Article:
What explains this longevity? Stanford Graduate School of Business Professor Charles O’Reilly calls it ‘organizational ambidexterity’: the ability of a company to manage its current business while simultaneously preparing for changing conditions. ‘You often see successful organizations failing, and it’s not obvious why they should fail,’ O’Reilly says. The reason, he says, is that a strategy that had been successful within the context of a particular time and place may suddenly be all wrong once the world changes.
So running a business right requires minding the details but also watching the horizon. Eyes down, eyes up. At the same time.
Which reminds me that dribbling is one of my favorite analogies for business planning. In soccer or basketball, dribbling means managing the hand-eye or foot-eye coordination of the immediate detail while simultaneously looking up and watching opponents and teammates and plays developing. When I was coaching kids in soccer, I’d try to help them remember to also look up and not just down at the ball. The best players did this naturally.
It’s a cycle. Plan, with metrics and milestones. Review once a month. Revise. Do it again next month. That’s the way to last forever, according to O’Reilly. It’s the right way to manage the details and the long term simultaneously.
Think of basketball or soccer. In both of these popular sports, dribbling is what the players do to move the ball in the right direction. It’s not the point of the game, it doesn’t score baskets or goals, but it’s an important skill, right? I think of dribbling as a great analogy for business planning. And here are some reasons why—and some lessons I suggest we can take from that.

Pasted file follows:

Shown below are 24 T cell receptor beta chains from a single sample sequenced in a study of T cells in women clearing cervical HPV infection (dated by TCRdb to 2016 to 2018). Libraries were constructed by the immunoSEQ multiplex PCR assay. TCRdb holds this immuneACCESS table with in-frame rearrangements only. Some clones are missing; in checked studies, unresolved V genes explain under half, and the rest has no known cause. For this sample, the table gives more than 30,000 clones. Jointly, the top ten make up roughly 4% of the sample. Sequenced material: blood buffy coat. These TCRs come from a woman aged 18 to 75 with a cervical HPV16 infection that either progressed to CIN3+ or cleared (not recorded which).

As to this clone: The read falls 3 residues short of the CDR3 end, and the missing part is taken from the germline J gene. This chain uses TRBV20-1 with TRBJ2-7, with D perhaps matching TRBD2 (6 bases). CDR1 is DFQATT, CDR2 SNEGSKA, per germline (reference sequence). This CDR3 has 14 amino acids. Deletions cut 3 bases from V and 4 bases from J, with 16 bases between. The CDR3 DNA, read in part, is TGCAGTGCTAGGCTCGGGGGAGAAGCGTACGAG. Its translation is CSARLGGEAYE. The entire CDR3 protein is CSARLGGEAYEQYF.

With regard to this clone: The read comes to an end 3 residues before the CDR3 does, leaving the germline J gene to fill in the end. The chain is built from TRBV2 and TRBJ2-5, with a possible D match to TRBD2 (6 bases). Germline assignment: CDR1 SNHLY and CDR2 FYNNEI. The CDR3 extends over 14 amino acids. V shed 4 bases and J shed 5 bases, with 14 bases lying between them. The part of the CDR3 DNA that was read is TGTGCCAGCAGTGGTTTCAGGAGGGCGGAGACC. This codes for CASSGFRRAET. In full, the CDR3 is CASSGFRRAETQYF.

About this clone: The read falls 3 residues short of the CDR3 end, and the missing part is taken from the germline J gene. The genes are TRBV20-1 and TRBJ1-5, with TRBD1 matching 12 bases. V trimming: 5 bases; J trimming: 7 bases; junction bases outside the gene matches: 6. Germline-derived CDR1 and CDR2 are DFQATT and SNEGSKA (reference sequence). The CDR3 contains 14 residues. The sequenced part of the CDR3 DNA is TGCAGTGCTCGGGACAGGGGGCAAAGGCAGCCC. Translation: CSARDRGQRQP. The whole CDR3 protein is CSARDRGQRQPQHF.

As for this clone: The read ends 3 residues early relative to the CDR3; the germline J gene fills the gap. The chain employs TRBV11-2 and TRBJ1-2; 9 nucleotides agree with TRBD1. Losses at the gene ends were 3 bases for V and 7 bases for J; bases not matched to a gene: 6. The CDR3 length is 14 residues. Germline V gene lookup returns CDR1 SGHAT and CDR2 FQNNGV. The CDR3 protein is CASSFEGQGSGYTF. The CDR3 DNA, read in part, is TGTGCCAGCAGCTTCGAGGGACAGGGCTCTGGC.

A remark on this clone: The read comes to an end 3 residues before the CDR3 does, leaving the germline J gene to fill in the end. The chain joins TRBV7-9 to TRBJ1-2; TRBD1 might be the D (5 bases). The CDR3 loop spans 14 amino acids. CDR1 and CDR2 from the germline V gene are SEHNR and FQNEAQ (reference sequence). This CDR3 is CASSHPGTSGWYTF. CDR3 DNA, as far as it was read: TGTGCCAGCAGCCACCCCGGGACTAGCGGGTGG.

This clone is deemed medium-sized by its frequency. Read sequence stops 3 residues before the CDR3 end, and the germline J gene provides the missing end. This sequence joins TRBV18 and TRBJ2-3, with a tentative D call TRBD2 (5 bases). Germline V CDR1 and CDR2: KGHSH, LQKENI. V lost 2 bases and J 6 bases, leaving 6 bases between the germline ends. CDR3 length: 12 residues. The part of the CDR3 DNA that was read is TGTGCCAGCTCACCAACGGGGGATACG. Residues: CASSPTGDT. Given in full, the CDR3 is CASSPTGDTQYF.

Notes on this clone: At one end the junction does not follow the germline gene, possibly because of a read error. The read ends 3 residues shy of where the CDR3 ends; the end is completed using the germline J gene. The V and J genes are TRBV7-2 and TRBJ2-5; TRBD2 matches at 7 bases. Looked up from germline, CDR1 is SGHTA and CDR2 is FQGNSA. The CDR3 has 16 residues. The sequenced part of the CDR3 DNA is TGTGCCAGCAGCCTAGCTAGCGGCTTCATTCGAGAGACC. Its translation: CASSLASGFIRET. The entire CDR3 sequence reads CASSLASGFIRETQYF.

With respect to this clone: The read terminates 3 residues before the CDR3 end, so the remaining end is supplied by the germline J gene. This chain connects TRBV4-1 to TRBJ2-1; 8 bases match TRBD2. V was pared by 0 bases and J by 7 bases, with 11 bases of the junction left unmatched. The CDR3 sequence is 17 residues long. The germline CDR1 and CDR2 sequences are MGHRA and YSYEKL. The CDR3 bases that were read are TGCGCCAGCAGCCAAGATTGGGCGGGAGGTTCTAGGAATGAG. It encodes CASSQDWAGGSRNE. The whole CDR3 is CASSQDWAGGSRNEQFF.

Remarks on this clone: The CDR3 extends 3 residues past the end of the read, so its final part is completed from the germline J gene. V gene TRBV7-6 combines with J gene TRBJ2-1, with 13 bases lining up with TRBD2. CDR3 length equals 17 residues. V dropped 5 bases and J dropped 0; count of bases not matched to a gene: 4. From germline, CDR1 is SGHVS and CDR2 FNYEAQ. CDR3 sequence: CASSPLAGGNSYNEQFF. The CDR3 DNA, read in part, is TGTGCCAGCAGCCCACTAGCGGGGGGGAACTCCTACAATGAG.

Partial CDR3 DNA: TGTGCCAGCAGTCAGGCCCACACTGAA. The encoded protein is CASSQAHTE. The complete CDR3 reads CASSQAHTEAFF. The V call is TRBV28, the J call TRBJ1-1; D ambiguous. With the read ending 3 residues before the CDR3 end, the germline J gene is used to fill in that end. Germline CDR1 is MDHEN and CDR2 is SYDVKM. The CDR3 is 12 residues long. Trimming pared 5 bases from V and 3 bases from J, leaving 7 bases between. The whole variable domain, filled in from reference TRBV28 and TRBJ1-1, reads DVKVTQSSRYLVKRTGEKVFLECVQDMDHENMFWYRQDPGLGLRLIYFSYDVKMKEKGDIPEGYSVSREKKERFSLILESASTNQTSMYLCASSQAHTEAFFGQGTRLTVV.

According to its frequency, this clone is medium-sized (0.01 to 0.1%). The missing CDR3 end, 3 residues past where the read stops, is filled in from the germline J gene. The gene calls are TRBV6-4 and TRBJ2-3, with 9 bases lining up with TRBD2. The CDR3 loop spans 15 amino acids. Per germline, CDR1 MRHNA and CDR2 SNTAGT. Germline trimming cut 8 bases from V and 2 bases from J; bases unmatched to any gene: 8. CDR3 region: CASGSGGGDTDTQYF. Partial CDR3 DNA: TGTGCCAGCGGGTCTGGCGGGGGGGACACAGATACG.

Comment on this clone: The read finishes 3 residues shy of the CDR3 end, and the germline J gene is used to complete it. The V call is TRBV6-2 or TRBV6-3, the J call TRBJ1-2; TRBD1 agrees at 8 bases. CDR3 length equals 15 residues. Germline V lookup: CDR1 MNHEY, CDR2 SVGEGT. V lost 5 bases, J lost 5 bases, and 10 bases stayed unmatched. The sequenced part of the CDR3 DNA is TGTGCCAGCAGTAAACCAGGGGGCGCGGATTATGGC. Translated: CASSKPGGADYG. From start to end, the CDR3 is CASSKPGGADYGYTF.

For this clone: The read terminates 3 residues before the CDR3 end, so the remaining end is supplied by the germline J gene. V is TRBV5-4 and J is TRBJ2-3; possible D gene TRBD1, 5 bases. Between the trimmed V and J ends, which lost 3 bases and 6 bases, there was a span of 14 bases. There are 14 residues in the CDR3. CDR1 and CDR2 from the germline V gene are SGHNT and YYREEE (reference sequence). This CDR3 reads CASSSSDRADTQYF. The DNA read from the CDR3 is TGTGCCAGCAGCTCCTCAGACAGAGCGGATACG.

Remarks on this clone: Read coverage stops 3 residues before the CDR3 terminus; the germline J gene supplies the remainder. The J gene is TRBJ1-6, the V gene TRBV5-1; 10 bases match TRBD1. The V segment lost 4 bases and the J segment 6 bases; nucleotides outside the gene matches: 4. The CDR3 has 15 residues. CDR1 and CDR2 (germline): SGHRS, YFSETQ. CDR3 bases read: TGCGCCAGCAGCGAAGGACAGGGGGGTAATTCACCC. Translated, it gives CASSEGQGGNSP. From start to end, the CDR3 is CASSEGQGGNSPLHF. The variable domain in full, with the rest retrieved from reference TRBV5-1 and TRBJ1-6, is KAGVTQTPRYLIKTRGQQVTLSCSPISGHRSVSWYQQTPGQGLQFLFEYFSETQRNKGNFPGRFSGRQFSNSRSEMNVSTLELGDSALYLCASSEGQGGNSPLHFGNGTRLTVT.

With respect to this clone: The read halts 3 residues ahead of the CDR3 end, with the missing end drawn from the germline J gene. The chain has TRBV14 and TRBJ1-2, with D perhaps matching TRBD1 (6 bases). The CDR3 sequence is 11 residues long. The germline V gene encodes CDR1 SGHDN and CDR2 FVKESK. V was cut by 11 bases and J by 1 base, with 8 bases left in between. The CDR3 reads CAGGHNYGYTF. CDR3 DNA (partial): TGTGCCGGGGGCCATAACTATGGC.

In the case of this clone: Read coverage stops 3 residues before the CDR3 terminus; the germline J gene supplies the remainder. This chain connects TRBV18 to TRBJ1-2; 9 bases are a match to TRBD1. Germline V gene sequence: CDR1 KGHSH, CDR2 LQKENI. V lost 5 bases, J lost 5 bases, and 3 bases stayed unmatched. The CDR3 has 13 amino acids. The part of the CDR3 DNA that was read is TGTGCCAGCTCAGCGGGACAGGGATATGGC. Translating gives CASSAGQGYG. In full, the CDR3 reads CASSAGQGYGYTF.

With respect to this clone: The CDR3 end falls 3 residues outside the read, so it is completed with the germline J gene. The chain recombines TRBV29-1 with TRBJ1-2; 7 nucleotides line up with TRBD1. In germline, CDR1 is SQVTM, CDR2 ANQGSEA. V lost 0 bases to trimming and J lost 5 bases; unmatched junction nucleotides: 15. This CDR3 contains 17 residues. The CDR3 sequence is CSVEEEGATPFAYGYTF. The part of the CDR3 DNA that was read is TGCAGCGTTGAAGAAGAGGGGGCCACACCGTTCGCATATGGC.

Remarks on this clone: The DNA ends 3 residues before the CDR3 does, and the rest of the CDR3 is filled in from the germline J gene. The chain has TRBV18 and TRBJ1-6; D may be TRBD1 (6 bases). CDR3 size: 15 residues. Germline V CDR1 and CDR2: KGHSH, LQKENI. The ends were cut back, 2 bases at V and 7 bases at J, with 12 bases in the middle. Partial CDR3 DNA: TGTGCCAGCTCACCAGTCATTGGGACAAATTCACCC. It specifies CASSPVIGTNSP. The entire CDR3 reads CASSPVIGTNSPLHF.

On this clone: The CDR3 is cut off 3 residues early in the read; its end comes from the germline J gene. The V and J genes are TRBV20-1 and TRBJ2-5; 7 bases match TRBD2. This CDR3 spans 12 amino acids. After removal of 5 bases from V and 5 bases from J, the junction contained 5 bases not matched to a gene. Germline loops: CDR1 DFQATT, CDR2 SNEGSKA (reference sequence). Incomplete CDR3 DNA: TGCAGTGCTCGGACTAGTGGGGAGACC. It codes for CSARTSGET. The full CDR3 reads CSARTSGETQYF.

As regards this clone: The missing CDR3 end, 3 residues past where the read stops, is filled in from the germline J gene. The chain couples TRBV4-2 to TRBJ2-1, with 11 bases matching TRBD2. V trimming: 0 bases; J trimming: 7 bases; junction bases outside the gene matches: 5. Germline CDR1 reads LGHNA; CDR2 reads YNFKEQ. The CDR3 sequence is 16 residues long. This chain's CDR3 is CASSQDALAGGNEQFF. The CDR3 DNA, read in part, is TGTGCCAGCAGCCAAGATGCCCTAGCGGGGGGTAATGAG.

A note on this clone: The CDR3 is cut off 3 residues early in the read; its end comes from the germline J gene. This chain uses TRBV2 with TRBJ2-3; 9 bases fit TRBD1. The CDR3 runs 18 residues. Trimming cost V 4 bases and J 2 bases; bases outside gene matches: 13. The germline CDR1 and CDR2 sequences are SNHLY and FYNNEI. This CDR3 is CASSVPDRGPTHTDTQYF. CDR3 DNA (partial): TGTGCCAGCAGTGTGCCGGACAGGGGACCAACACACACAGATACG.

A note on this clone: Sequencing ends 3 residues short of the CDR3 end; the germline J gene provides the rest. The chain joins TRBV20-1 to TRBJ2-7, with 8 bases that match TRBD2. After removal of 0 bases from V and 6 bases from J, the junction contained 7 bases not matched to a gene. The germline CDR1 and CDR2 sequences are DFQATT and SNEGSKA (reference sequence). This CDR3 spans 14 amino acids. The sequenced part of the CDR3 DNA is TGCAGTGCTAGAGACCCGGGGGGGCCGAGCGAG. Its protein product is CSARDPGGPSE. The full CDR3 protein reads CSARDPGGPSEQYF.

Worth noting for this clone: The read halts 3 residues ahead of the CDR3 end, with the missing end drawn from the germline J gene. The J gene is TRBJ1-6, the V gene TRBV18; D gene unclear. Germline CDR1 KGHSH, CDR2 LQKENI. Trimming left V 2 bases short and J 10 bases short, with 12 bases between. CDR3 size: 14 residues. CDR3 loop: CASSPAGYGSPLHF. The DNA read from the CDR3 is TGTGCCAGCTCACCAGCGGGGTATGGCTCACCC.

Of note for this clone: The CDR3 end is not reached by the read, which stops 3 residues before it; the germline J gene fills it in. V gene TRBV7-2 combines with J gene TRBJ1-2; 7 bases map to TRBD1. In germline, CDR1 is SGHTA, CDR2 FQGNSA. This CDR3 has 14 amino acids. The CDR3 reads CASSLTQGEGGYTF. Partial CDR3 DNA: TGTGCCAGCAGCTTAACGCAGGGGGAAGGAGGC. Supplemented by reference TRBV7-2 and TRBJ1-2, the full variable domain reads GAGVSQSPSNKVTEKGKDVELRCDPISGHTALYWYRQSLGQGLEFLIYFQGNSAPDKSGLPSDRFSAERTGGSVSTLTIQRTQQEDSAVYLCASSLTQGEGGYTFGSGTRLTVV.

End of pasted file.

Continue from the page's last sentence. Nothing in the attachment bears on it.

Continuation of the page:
Dribbling is a means to an end—not the goal. Planning is like that too. It’s about results, running a business—not at all about the plan itself. Good planning is measured by the decisions it causes. It’s about managing, allocating resources and accountability. I’ve written this in several places: “You measure a business plan by the decisions it causes.” And this: “Good business planning is nine parts execution for every one part strategy.”
Think of the moment when the player gets the ball in the wrong end of the court or field. That’s either a defensive rebound in basketball or a missed shot on goal in soccer. The tall player gets the basketball and gives it to the one who normally dribbles up court. Or the goalie gets the ball and gives it to a defender. At that moment, in a well-coached team: 1) there is a plan in place and 2) the player knows the plan but is completely empowered to change the plan instantly depending on how the play develops. Business planning done right is very much like that. The existence of a plan—take the ball up the side, pass to the center—helps the team know what ought to happen. But changes—the opponents do something unexpected—are also expected. The game plan doesn’t lock the players in to doing the wrong thing or not responding to developments. It helps them make the instant choices, changing the plan correctly…and when they do, the other players can guess the next step better because of the plan.
Dribbling involves simultaneously looking up, at the field, and developments going on; and down, at the ball, hands, and feet, to manage the details. Proper business planning, in very much the same way, requires looking up at the figurative horizon—¬threats, opportunities, competition, market developments, etc.—and down at the details: tasks, deadlines, budgets, accountability, and of course cash flow and plan vs. actual.
I’ve always liked this analogy because it dispels the myth that having a plan reduces flexibility to react to developments. Planning isn’t voided by change; on the contrary, having a plan makes reactions easier. There is no virtue in following a plan just because it’s the plan. Proper planning means regular review and revision.